Even the mourning has been put on hold by the coronavirus.
A public celebration of life for Mike Moropoulos, former athletic director and football coach at Santa Barbara High, has been indefinitely postponed because of the pandemic.
UCSB officials have also announced that they will wait until next women’s basketball season to honor Mekia Valentine, a record-setting Gaucho center who died last Thursday at age 32.
Mr. Moropoulos, who passed away on Feb. 16 at age 90, was to be feted on June 12 at a newly reconstructed Peabody Stadium. He coached football at the stadium for parts of four decades and became only the second athletic director in Santa Barbara High’s history when he took over for Clarence Schutte in 1965.
His son, SBCC football coach Craig Moropoulos, decided with his brother, Chris, that it would be best to reschedule the public memorial.
“I’ve been getting calls from people asking about it and I tell them that we’re still going to have it at Peabody, come heck or high water,” he said. “But UCSB cancelled their graduation which was scheduled for that same weekend, so we thought it best to postpone it … Maybe to August.
“We want it to be a celebration and not a stressful situation.”
Ms. Valentine — a 6-foot-4 center who still holds several rebounding, shot-blocking, and shooting records at UCSB — was the last Gaucho selected in the WNBA Draft when the New York Liberty took her in the third round in 2011.
Kelly Barsky, who was an assistant basketball coach during Ms. Valentine’s two seasons at UCSB, said her death has sent shock waves throughout the Gaucho community.
“She had this great, big smile that would just warm your heart,” said Ms. Barsky, who now serves as the deputy director of athletics and senior woman administrator for the Gauchos. “She was not only a great basketball player but a great person who could just light up a room.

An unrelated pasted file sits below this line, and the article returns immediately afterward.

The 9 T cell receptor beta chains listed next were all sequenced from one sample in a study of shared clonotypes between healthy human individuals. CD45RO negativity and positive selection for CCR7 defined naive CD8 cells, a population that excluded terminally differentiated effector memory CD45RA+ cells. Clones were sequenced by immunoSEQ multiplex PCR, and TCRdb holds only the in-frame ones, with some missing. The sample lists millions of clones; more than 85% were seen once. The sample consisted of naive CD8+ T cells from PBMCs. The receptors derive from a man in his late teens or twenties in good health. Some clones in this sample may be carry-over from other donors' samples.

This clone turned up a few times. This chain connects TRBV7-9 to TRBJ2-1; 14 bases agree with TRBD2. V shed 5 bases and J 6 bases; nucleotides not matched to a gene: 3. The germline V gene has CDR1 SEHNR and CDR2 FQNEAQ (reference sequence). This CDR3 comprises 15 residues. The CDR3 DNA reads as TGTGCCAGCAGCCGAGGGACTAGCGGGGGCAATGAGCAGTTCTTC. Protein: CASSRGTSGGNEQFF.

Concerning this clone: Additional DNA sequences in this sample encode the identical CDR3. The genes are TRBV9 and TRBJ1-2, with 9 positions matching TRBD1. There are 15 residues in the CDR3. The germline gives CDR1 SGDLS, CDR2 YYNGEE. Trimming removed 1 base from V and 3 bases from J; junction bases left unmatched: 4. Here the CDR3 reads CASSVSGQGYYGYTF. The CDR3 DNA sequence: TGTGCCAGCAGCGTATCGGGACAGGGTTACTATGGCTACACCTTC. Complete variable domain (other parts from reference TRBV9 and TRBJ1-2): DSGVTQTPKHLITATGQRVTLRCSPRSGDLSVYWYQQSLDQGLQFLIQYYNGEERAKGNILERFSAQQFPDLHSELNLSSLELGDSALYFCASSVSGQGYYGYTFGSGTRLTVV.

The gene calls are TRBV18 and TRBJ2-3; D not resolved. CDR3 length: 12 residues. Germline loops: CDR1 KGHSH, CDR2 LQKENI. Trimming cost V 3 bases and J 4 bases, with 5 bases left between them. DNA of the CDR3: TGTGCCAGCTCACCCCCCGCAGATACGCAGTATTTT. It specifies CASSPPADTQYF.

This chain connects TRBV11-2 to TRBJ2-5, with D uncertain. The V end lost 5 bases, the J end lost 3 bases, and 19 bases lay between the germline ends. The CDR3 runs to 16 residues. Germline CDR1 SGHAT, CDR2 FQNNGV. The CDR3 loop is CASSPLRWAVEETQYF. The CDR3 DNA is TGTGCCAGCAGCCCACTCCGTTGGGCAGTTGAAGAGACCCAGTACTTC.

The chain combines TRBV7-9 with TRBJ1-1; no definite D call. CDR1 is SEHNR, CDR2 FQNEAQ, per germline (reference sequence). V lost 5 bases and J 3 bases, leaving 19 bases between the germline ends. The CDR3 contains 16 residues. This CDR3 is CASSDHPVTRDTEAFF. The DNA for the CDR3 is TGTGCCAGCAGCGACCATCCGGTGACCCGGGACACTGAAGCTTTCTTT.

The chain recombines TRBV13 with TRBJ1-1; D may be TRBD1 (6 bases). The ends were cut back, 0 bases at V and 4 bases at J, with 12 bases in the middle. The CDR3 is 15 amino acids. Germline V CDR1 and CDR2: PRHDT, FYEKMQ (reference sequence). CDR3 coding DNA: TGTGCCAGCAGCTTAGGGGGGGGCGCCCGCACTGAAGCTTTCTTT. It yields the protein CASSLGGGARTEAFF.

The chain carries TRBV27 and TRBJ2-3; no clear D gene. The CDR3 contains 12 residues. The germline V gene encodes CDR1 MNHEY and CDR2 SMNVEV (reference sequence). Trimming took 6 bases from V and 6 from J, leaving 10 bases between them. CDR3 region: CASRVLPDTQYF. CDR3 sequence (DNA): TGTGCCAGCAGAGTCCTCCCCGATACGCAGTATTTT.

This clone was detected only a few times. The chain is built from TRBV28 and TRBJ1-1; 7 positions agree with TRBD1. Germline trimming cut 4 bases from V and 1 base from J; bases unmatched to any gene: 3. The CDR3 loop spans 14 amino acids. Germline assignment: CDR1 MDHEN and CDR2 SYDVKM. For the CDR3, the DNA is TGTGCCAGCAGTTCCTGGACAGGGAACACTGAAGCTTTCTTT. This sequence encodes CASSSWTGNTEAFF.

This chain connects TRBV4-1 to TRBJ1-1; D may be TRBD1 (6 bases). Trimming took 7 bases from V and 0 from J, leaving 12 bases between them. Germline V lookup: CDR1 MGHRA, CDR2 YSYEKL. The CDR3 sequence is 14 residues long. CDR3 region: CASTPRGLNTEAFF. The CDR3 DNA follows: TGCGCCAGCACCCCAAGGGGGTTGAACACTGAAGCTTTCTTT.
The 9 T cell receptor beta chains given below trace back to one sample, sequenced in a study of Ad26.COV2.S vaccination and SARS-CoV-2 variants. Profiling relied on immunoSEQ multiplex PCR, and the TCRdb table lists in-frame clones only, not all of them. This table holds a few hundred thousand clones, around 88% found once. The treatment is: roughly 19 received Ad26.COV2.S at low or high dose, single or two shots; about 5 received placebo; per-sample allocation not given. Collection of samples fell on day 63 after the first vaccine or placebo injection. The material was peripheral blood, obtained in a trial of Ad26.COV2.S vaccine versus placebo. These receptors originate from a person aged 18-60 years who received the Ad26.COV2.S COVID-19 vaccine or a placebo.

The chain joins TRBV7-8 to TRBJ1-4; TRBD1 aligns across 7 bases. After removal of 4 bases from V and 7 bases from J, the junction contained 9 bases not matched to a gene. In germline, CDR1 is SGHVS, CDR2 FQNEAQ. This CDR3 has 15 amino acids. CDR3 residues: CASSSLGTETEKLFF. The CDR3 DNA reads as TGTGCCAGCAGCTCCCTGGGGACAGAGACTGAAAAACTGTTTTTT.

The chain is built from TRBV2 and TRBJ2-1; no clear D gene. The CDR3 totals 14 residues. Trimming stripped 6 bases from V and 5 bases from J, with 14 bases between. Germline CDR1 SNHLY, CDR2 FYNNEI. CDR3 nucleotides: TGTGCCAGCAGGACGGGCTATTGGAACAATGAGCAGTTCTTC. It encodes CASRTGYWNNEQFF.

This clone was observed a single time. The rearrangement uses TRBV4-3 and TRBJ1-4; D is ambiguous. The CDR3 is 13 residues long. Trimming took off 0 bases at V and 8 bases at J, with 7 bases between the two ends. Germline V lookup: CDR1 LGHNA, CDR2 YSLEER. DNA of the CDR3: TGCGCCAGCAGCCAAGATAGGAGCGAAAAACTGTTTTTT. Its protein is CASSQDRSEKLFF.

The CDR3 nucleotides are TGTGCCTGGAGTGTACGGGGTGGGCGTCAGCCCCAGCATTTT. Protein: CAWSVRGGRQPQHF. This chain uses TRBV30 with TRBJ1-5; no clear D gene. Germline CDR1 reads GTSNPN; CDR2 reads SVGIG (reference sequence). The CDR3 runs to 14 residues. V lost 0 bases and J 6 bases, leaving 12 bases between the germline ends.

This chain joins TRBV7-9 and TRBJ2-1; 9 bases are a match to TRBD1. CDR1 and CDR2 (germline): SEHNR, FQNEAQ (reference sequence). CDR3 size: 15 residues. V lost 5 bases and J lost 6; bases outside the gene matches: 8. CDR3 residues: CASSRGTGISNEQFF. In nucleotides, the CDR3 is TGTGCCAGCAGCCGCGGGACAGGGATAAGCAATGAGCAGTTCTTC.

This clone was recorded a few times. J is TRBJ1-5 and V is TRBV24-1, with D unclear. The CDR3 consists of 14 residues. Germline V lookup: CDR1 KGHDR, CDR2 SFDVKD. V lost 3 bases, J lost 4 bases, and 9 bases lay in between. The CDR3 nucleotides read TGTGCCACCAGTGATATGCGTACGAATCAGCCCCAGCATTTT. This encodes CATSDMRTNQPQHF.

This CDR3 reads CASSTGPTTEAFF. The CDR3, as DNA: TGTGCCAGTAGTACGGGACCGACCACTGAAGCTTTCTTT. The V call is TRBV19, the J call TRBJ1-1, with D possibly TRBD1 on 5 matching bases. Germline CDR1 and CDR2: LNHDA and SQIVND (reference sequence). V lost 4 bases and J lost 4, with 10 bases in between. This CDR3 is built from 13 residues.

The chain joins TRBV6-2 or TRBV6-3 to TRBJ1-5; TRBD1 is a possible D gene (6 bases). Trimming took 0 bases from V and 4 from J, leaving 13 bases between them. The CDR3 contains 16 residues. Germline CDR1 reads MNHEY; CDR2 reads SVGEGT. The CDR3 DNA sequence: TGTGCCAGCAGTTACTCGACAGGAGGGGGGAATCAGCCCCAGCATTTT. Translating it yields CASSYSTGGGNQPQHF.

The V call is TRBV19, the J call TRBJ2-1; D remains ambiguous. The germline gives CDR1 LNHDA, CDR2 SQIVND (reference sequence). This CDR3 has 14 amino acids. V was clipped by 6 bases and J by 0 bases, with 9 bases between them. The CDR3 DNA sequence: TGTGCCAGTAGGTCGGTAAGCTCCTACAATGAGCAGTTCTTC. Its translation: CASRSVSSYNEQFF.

“Although she had a such a great physical presence, she also had a real lively spirit.”
Ms. Valentine had returned to Santa Barbara after playing professional basketball overseas for four years and studied nursing at SBCC. She was working as a human resources assistant for a local computer software company at the time of her death.
“She had purchased a season ticket this year for women’s basketball and sat behind the bench and was cheering at most of the games,” Ms. Barsky said. “She was really reconnecting with the people in the program.
“She liked talking about the team and was getting excited about the student-athletes that the coaches were bringing into the program.”
Ms. Barsky said she has been deluged by calls about Ms. Valentine from her former teammates, coaches, and fans.
“They live all over the country, and we want an opportunity to gather them all together to celebrate Mekia’s life,” she said. “We want to do it when it’s safe.
“Nothing is concrete, but it’ll most likely be during basketball season.”